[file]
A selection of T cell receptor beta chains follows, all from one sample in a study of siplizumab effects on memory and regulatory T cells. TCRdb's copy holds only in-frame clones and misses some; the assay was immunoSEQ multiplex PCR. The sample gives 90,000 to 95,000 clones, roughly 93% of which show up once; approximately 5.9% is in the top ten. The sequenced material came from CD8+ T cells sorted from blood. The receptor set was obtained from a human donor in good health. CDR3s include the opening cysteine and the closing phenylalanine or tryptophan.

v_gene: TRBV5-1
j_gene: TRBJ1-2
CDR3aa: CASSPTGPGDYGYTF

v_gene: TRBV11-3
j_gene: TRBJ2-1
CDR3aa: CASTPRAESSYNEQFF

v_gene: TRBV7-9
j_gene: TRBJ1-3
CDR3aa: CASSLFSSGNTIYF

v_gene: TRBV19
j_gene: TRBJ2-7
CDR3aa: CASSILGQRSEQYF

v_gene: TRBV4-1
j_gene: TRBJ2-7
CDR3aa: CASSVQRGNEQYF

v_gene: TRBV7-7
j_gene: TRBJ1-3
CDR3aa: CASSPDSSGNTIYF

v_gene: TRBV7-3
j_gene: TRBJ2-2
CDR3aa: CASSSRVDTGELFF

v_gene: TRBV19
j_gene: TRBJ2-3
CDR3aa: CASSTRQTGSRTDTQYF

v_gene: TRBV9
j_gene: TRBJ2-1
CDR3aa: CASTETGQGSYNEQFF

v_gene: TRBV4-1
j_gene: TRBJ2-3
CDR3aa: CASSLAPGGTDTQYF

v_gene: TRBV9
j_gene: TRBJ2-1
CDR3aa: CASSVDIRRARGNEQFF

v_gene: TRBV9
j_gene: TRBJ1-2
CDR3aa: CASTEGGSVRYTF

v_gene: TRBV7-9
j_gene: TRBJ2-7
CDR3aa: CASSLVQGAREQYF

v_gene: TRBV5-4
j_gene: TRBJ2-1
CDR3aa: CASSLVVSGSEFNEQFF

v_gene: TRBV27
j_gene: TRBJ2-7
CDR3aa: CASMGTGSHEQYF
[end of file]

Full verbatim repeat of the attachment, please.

A selection of T cell receptor beta chains follows, all from one sample in a study of siplizumab effects on memory and regulatory T cells. TCRdb's copy holds only in-frame clones and misses some; the assay was immunoSEQ multiplex PCR. The sample gives 90,000 to 95,000 clones, roughly 93% of which show up once; approximately 5.9% is in the top ten. The sequenced material came from CD8+ T cells sorted from blood. The receptor set was obtained from a human donor in good health. CDR3s include the opening cysteine and the closing phenylalanine or tryptophan.

v_gene: TRBV5-1
j_gene: TRBJ1-2
CDR3aa: CASSPTGPGDYGYTF

v_gene: TRBV11-3
j_gene: TRBJ2-1
CDR3aa: CASTPRAESSYNEQFF

v_gene: TRBV7-9
j_gene: TRBJ1-3
CDR3aa: CASSLFSSGNTIYF

v_gene: TRBV19
j_gene: TRBJ2-7
CDR3aa: CASSILGQRSEQYF

v_gene: TRBV4-1
j_gene: TRBJ2-7
CDR3aa: CASSVQRGNEQYF

v_gene: TRBV7-7
j_gene: TRBJ1-3
CDR3aa: CASSPDSSGNTIYF

v_gene: TRBV7-3
j_gene: TRBJ2-2
CDR3aa: CASSSRVDTGELFF

v_gene: TRBV19
j_gene: TRBJ2-3
CDR3aa: CASSTRQTGSRTDTQYF

v_gene: TRBV9
j_gene: TRBJ2-1
CDR3aa: CASTETGQGSYNEQFF

v_gene: TRBV4-1
j_gene: TRBJ2-3
CDR3aa: CASSLAPGGTDTQYF

v_gene: TRBV9
j_gene: TRBJ2-1
CDR3aa: CASSVDIRRARGNEQFF

v_gene: TRBV9
j_gene: TRBJ1-2
CDR3aa: CASTEGGSVRYTF

v_gene: TRBV7-9
j_gene: TRBJ2-7
CDR3aa: CASSLVQGAREQYF

v_gene: TRBV5-4
j_gene: TRBJ2-1
CDR3aa: CASSLVVSGSEFNEQFF

v_gene: TRBV27
j_gene: TRBJ2-7
CDR3aa: CASMGTGSHEQYF